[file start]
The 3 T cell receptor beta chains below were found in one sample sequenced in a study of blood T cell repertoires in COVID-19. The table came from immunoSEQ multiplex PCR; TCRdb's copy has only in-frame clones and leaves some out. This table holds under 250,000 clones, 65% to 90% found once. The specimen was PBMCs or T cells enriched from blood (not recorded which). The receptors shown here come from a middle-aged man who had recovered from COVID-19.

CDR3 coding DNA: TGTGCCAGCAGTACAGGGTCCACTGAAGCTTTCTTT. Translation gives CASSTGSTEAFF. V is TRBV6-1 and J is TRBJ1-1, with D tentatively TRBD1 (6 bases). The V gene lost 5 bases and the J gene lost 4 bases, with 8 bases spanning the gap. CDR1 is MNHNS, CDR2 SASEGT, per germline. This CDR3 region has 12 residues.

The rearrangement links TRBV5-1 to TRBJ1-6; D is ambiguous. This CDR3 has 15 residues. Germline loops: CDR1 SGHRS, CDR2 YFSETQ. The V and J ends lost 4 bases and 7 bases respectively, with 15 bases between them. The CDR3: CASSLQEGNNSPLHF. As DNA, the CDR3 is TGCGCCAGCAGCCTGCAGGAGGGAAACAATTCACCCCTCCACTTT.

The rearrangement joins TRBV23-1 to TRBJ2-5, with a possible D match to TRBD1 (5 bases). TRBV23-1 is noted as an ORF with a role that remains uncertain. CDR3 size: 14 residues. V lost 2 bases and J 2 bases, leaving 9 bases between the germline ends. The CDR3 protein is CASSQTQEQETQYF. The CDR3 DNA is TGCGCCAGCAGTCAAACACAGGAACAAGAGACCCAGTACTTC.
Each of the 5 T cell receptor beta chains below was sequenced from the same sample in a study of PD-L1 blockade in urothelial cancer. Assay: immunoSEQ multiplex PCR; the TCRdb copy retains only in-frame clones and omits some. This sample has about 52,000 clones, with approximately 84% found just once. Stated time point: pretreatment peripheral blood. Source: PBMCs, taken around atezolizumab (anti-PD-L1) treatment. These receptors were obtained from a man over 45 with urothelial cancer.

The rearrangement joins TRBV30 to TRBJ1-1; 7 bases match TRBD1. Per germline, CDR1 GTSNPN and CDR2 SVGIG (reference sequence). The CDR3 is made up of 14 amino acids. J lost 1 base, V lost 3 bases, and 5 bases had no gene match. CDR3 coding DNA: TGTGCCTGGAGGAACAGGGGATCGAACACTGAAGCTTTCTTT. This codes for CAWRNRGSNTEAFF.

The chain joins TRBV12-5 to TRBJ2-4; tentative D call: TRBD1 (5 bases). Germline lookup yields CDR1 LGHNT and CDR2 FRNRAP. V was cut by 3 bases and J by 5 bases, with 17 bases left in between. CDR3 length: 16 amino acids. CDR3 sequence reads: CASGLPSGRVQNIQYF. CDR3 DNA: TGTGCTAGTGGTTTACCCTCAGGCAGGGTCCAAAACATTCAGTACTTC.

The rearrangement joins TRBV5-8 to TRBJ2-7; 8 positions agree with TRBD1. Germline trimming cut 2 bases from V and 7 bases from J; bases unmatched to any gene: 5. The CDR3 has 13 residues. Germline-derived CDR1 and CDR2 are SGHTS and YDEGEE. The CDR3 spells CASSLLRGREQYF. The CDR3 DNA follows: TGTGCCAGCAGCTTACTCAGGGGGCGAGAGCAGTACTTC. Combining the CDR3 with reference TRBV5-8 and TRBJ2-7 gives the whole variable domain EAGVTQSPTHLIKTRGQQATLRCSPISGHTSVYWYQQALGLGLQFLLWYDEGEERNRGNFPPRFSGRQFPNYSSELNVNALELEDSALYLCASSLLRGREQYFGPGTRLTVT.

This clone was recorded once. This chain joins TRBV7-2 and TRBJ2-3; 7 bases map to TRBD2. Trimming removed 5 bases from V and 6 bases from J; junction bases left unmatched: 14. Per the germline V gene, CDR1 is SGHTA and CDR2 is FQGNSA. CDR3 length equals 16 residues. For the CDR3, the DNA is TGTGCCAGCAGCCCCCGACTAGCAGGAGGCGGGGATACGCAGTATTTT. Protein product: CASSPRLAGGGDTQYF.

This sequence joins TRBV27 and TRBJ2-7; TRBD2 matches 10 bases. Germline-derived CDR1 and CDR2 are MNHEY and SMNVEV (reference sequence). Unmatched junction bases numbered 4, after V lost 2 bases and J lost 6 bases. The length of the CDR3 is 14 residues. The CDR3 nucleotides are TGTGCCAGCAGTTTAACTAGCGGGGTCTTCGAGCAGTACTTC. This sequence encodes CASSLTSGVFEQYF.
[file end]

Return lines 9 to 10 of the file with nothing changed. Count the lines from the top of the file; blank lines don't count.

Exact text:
This clone was recorded once. This chain joins TRBV7-2 and TRBJ2-3; 7 bases map to TRBD2. Trimming removed 5 bases from V and 6 bases from J; junction bases left unmatched: 14. Per the germline V gene, CDR1 is SGHTA and CDR2 is FQGNSA. CDR3 length equals 16 residues. For the CDR3, the DNA is TGTGCCAGCAGCCCCCGACTAGCAGGAGGCGGGGATACGCAGTATTTT. Protein product: CASSPRLAGGGDTQYF.

This sequence joins TRBV27 and TRBJ2-7; TRBD2 matches 10 bases. Germline-derived CDR1 and CDR2 are MNHEY and SMNVEV (reference sequence). Unmatched junction bases numbered 4, after V lost 2 bases and J lost 6 bases. The length of the CDR3 is 14 residues. The CDR3 nucleotides are TGTGCCAGCAGTTTAACTAGCGGGGTCTTCGAGCAGTACTTC. This sequence encodes CASSLTSGVFEQYF.